The Past, Present & Future of Greek Life

The+Past%2C+Present+%26+Future+of+Greek+Life

Merritt Dismuke: The past, present & future of Greek life

 

Greek life: once a staple of North American universities. The concept of Greek life consists of numerous parts; one component contains its philanthropic intent, benefitting community members and selected non-profits. Another aspect encompasses ritual events, allowing members to bond on the premise of sharing private ceremonies where passwords are exchanged between chapter members. But the most important factor of all? The ability to meet others, build your social portfolio and make lifelong friendships. Now, Greek Life can function like a well-oiled machine. But depending on university standards, fractions of Greek Life can be taken away, compelling these historic organizations to run on fumes. 

 

“I love Greek life,” said an anonymous sophomore. “I moved here from Cincinnati Ohio not knowing a single soul and Greek life is what turned that around. I was struggling finding friends since I am pretty much the only person from out of state. But once I joined a fraternity my college experience turned around. I made tons of new friends and new connections in my community.”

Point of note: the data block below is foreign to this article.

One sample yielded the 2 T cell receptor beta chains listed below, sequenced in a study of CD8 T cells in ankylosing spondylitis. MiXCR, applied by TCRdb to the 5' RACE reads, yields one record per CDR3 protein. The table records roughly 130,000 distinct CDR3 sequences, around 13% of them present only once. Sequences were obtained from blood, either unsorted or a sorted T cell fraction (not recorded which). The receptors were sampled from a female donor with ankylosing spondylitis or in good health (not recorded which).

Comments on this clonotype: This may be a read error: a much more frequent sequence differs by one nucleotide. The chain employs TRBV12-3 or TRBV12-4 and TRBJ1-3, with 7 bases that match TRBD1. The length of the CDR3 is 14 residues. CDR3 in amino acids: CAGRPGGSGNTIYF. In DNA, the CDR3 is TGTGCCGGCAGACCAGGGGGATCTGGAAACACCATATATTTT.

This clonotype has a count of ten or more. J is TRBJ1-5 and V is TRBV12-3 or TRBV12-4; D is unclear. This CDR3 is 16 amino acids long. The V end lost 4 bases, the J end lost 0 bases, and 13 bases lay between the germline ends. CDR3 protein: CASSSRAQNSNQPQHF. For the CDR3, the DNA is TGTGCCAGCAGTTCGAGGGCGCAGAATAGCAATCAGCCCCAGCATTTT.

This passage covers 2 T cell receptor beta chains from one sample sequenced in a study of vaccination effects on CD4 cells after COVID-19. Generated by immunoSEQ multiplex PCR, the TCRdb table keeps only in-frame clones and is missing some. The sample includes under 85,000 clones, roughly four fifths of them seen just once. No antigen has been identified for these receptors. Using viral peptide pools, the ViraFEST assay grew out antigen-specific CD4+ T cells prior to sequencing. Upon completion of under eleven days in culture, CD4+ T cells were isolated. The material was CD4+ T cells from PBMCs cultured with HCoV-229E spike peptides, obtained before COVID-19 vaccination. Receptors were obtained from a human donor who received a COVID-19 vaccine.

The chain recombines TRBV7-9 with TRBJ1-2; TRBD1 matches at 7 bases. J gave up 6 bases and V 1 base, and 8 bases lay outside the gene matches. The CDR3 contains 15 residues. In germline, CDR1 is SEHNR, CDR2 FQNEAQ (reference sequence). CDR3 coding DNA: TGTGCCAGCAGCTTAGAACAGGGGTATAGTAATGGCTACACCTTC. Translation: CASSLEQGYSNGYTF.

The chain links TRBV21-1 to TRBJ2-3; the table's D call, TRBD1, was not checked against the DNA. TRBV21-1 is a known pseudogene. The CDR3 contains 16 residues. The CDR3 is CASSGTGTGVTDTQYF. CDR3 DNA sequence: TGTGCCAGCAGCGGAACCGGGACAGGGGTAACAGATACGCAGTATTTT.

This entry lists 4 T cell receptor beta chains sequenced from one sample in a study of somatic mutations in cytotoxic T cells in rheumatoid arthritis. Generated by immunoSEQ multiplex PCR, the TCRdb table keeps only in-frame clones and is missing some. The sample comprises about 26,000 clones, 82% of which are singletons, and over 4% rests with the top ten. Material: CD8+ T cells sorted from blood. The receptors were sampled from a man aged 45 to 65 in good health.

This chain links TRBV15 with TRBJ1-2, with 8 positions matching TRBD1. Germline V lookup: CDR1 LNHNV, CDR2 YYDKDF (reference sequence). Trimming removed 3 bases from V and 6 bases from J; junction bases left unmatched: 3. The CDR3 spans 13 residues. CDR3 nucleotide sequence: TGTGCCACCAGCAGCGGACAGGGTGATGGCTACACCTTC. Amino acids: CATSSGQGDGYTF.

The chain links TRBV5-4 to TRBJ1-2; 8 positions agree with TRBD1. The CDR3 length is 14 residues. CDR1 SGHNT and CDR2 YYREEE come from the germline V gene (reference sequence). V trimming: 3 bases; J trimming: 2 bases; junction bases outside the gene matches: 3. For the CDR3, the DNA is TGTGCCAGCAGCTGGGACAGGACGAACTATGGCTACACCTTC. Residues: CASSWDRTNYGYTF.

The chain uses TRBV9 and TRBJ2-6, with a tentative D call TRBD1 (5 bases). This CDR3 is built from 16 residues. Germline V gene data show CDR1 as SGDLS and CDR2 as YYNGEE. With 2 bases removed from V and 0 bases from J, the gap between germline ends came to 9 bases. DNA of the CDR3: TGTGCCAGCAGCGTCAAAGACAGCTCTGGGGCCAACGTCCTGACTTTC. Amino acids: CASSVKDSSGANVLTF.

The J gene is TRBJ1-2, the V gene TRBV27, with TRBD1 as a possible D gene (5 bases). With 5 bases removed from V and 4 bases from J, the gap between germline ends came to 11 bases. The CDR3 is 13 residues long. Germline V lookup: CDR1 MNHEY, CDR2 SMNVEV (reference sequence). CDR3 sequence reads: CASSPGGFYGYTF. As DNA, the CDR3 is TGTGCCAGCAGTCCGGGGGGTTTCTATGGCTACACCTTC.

So how exactly did Greek life start? In 1776, John Heath, a student at The College of William & Mary, found himself rejected by the two Latin secret societies on campus. As a Greek scholar, Heath created the first collegiate Greek-letter society, Phi Beta Kappa, and began a tradition of naming college organizations after the initials of their secret Greek motto. Nearly 50 years later, Kappa Alpha Order was established at Union College, thus becoming the model for modern fraternities. The first sororities were founded down the road in Macon at Wesleyan College: Alpha Delta Pi, established in 1851, followed by Phi Mu in 1852. 

 

Students highlight Greek life as their main attraction to GC. Aside from being fulfilled by helping the Milledgeville community through Greek philanthropy, meeting others and creating dedicated friendships have deterred many from transferring. 

 

“Greek life is a great way for networking to better your career once graduated,” said John Clay Atwater, senior public health major. “Because of my affiliation with Kappa Sigma I have landed a great job for when I leave. I made several friends and brothers who will stand beside me on my wedding day.”

 

“Greek life is the only reason I stayed at Georgia College instead of transferring,” said Charlie Haug, president of Kappa Alpha Order. “I found my group of friends and have had experiences I wouldn’t trade for anything in the world. As president, we raised over $3,000 in one week pre-pandemic and $2,500 completely virtually over the past year for local philanthropies.”